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Princes Risborough Primary School

An Academy of the Great Learners Trust

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Growth Mindset

Our Growth Mindset Learning Pit

Your children may well have been talking about how they have been into "the pit" at school! The picture that is displayed above is an example of a learning pit that we have in every classroom throughout the school and is a visual aid for the children to describe their learning journeys throughout the day. We became a 'Growth Mindset' School in January 2017 and this has transformed the way we approach learning and how we interact with the children. Children have embraced the Growth Mindset theory and this is very much a part of daily life in school. We want the children to understand that it is okay to be stuck, and that some of their best learning happens when they find things challenging. Rather than simply praising success, we praise effort and persistence. Mistakes are part of learning.

 

At Princes Risborough Primary School, we believe that one of the best gifts we can give is to teach children to love challenges, be intrigued by mistakes, enjoy effort, and keep on learning. Our pupils recognise that effort, resilience and good learning behaviours are the strategies that really help them to improve.

 

We want parents to be on board with Growth Mindset too! It will change the way that you think!

It was once thought telling children how smart they are would give them confidence in their abilities, the desire to learn, and the hardiness to withstand difficulty.

'The self-esteem movement got it wrong. Praising children’s intelligence may boost their confidence for a brief moment, but by fostering the fixed view of intelligence, it makes them afraid of challenges, it makes them lose confidence when tasks become hard, and it leads to plummeting performance in the face of difficulty.'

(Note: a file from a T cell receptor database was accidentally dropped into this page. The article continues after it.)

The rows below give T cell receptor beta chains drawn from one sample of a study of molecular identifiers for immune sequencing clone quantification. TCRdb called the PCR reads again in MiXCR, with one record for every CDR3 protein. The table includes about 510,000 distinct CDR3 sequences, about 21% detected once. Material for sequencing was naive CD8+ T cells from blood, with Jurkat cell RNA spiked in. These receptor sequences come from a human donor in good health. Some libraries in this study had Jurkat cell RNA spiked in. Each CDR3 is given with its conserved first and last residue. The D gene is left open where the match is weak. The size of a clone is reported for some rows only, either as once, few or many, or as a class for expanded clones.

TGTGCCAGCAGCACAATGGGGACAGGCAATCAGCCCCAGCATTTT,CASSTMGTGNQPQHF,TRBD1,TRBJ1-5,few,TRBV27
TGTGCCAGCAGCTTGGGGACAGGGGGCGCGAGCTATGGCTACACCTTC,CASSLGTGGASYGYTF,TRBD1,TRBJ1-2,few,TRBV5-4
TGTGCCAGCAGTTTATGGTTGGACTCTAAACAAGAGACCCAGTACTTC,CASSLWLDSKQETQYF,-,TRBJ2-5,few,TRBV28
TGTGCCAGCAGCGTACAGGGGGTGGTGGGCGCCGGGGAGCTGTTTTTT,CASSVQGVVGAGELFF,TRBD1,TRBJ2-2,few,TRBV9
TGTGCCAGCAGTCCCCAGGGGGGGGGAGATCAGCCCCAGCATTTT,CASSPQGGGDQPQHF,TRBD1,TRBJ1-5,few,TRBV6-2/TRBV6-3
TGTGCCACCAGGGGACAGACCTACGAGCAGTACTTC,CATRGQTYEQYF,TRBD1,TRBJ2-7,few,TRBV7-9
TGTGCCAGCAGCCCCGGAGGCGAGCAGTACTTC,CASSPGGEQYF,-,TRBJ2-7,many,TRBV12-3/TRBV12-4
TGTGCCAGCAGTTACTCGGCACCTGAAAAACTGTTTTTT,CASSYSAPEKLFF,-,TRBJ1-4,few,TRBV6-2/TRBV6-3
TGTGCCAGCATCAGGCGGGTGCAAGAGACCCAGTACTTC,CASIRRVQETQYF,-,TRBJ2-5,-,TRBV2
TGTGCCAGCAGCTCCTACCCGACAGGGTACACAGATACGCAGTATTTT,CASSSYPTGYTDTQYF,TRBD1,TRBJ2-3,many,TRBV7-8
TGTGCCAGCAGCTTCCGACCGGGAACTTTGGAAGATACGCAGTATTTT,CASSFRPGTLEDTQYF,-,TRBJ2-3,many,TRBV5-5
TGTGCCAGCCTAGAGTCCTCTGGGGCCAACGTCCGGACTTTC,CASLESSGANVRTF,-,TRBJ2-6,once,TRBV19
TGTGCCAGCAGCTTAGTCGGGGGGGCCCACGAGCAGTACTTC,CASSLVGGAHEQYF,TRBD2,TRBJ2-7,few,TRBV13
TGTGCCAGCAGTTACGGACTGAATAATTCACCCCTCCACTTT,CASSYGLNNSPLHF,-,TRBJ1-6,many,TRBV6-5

Research shows that praising the process—children’s effort or strategies—creates eagerness for challenges, persistence in the face of difficulty, and enhanced performance.

'What has been found in study after study is that ability-praise backfires. Emphasising effort gives a child a variable that they can control. They come to see themselves as in control of their success. Emphasising natural intelligence takes it out of the child’s control, and it provides no good recipe for responding to a failure.'

8 tips for promoting a Growth Mindset in children:

  1. Help children understand that the brain works like a muscle, that can only grow through hard work, determination, and lots and lots of practice.
  2. Don’t tell students they are smart, gifted, or talented, since this implies that they were born with the knowledge, and does not encourage effort and growth.
  3. Let children know when they demonstrate a Growth Mindset.
  4. Praise the process. It’s effort, hard work, and practice that allow children to achieve their true potential.
  5. Don’t praise the results. Test scores and rigid ways of measuring learning and knowledge limit the growth that would otherwise be tapped.
  6. Embrace failures and mistakes. Children sometimes learn the most when they fail. Let them know that mistakes are a big part of the learning process. There is nothing like the feeling of struggling through a very difficult problem, only to finally break through and solve it! The harder the problem, the more satisfying it is to find the solution.
  7. Encourage participation and collaborative group learning. Children learn best when they are immersed in a topic and allowed to discuss and advance with their peers.
  8. Encourage competency-based learning. Get kids excited about subject matter by explaining why it is important and how it will help them in the future. The goal should never be to get the ‘correct’ answer, but to understand the topic at a fundamental, deep level, and want to learn more.

Growth Mindset is big in our school...

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